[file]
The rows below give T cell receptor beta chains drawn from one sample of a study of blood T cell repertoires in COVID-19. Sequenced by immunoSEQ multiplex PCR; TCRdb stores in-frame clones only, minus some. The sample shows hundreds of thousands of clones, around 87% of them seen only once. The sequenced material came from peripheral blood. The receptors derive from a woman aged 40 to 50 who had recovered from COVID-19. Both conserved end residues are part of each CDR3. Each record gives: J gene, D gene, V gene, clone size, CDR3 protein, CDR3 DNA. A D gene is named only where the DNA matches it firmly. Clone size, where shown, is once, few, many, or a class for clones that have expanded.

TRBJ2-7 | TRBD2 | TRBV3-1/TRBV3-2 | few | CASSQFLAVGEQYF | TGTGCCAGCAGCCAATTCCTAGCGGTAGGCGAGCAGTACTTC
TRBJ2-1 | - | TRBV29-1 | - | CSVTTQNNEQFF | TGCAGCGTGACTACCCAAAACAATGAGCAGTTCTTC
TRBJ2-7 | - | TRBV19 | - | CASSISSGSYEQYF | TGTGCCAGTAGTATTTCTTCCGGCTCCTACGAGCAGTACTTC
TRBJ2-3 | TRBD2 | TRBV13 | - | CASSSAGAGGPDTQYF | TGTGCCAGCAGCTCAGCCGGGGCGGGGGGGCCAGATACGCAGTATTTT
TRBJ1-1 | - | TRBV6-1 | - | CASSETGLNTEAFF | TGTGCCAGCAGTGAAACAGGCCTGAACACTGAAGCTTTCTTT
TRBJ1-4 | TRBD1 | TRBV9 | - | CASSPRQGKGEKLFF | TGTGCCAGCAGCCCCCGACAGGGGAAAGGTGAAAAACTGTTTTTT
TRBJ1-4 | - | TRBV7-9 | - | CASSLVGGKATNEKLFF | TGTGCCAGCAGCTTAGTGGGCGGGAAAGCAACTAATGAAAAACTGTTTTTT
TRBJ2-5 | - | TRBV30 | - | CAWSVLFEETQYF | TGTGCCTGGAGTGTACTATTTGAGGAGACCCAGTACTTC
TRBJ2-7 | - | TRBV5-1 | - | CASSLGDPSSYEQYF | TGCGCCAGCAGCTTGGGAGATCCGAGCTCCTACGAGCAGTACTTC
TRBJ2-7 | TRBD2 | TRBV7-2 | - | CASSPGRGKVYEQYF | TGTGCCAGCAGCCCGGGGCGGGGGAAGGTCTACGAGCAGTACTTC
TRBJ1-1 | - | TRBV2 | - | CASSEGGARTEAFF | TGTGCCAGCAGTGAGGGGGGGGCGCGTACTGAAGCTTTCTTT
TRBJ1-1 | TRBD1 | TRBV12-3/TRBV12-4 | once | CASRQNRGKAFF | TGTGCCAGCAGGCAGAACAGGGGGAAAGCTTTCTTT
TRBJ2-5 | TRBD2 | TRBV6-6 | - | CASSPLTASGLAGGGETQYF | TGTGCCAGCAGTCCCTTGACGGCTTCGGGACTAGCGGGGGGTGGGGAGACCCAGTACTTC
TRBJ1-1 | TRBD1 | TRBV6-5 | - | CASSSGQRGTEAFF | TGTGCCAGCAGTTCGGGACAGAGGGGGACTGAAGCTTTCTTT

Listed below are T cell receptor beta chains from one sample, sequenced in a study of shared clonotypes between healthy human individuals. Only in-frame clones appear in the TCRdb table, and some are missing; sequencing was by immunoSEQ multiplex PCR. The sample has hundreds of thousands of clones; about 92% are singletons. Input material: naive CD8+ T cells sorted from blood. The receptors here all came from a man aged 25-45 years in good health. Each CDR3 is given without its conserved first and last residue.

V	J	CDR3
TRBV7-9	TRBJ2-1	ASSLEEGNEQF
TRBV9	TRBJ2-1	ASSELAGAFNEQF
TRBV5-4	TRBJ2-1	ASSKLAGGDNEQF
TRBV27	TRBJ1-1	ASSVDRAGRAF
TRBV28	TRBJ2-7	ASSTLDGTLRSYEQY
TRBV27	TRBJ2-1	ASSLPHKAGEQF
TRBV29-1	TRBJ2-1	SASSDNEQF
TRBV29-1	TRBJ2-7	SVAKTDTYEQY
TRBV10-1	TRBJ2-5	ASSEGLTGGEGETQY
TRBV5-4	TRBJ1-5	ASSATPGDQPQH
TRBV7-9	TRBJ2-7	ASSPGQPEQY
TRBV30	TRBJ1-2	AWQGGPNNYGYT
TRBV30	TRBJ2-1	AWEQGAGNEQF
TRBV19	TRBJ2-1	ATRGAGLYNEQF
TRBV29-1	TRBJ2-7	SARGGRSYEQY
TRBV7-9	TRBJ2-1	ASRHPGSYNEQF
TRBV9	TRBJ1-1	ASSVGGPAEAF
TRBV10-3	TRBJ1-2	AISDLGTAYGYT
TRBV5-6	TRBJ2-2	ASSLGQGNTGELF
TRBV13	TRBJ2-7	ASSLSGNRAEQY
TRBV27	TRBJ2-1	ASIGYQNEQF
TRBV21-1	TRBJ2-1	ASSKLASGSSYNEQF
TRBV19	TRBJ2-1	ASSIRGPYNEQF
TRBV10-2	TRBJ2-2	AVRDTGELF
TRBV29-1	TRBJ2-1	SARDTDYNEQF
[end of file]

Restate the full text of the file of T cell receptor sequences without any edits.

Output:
The rows below give T cell receptor beta chains drawn from one sample of a study of blood T cell repertoires in COVID-19. Sequenced by immunoSEQ multiplex PCR; TCRdb stores in-frame clones only, minus some. The sample shows hundreds of thousands of clones, around 87% of them seen only once. The sequenced material came from peripheral blood. The receptors derive from a woman aged 40 to 50 who had recovered from COVID-19. Both conserved end residues are part of each CDR3. Each record gives: J gene, D gene, V gene, clone size, CDR3 protein, CDR3 DNA. A D gene is named only where the DNA matches it firmly. Clone size, where shown, is once, few, many, or a class for clones that have expanded.

TRBJ2-7 | TRBD2 | TRBV3-1/TRBV3-2 | few | CASSQFLAVGEQYF | TGTGCCAGCAGCCAATTCCTAGCGGTAGGCGAGCAGTACTTC
TRBJ2-1 | - | TRBV29-1 | - | CSVTTQNNEQFF | TGCAGCGTGACTACCCAAAACAATGAGCAGTTCTTC
TRBJ2-7 | - | TRBV19 | - | CASSISSGSYEQYF | TGTGCCAGTAGTATTTCTTCCGGCTCCTACGAGCAGTACTTC
TRBJ2-3 | TRBD2 | TRBV13 | - | CASSSAGAGGPDTQYF | TGTGCCAGCAGCTCAGCCGGGGCGGGGGGGCCAGATACGCAGTATTTT
TRBJ1-1 | - | TRBV6-1 | - | CASSETGLNTEAFF | TGTGCCAGCAGTGAAACAGGCCTGAACACTGAAGCTTTCTTT
TRBJ1-4 | TRBD1 | TRBV9 | - | CASSPRQGKGEKLFF | TGTGCCAGCAGCCCCCGACAGGGGAAAGGTGAAAAACTGTTTTTT
TRBJ1-4 | - | TRBV7-9 | - | CASSLVGGKATNEKLFF | TGTGCCAGCAGCTTAGTGGGCGGGAAAGCAACTAATGAAAAACTGTTTTTT
TRBJ2-5 | - | TRBV30 | - | CAWSVLFEETQYF | TGTGCCTGGAGTGTACTATTTGAGGAGACCCAGTACTTC
TRBJ2-7 | - | TRBV5-1 | - | CASSLGDPSSYEQYF | TGCGCCAGCAGCTTGGGAGATCCGAGCTCCTACGAGCAGTACTTC
TRBJ2-7 | TRBD2 | TRBV7-2 | - | CASSPGRGKVYEQYF | TGTGCCAGCAGCCCGGGGCGGGGGAAGGTCTACGAGCAGTACTTC
TRBJ1-1 | - | TRBV2 | - | CASSEGGARTEAFF | TGTGCCAGCAGTGAGGGGGGGGCGCGTACTGAAGCTTTCTTT
TRBJ1-1 | TRBD1 | TRBV12-3/TRBV12-4 | once | CASRQNRGKAFF | TGTGCCAGCAGGCAGAACAGGGGGAAAGCTTTCTTT
TRBJ2-5 | TRBD2 | TRBV6-6 | - | CASSPLTASGLAGGGETQYF | TGTGCCAGCAGTCCCTTGACGGCTTCGGGACTAGCGGGGGGTGGGGAGACCCAGTACTTC
TRBJ1-1 | TRBD1 | TRBV6-5 | - | CASSSGQRGTEAFF | TGTGCCAGCAGTTCGGGACAGAGGGGGACTGAAGCTTTCTTT

Listed below are T cell receptor beta chains from one sample, sequenced in a study of shared clonotypes between healthy human individuals. Only in-frame clones appear in the TCRdb table, and some are missing; sequencing was by immunoSEQ multiplex PCR. The sample has hundreds of thousands of clones; about 92% are singletons. Input material: naive CD8+ T cells sorted from blood. The receptors here all came from a man aged 25-45 years in good health. Each CDR3 is given without its conserved first and last residue.

V	J	CDR3
TRBV7-9	TRBJ2-1	ASSLEEGNEQF
TRBV9	TRBJ2-1	ASSELAGAFNEQF
TRBV5-4	TRBJ2-1	ASSKLAGGDNEQF
TRBV27	TRBJ1-1	ASSVDRAGRAF
TRBV28	TRBJ2-7	ASSTLDGTLRSYEQY
TRBV27	TRBJ2-1	ASSLPHKAGEQF
TRBV29-1	TRBJ2-1	SASSDNEQF
TRBV29-1	TRBJ2-7	SVAKTDTYEQY
TRBV10-1	TRBJ2-5	ASSEGLTGGEGETQY
TRBV5-4	TRBJ1-5	ASSATPGDQPQH
TRBV7-9	TRBJ2-7	ASSPGQPEQY
TRBV30	TRBJ1-2	AWQGGPNNYGYT
TRBV30	TRBJ2-1	AWEQGAGNEQF
TRBV19	TRBJ2-1	ATRGAGLYNEQF
TRBV29-1	TRBJ2-7	SARGGRSYEQY
TRBV7-9	TRBJ2-1	ASRHPGSYNEQF
TRBV9	TRBJ1-1	ASSVGGPAEAF
TRBV10-3	TRBJ1-2	AISDLGTAYGYT
TRBV5-6	TRBJ2-2	ASSLGQGNTGELF
TRBV13	TRBJ2-7	ASSLSGNRAEQY
TRBV27	TRBJ2-1	ASIGYQNEQF
TRBV21-1	TRBJ2-1	ASSKLASGSSYNEQF
TRBV19	TRBJ2-1	ASSIRGPYNEQF
TRBV10-2	TRBJ2-2	AVRDTGELF
TRBV29-1	TRBJ2-1	SARDTDYNEQF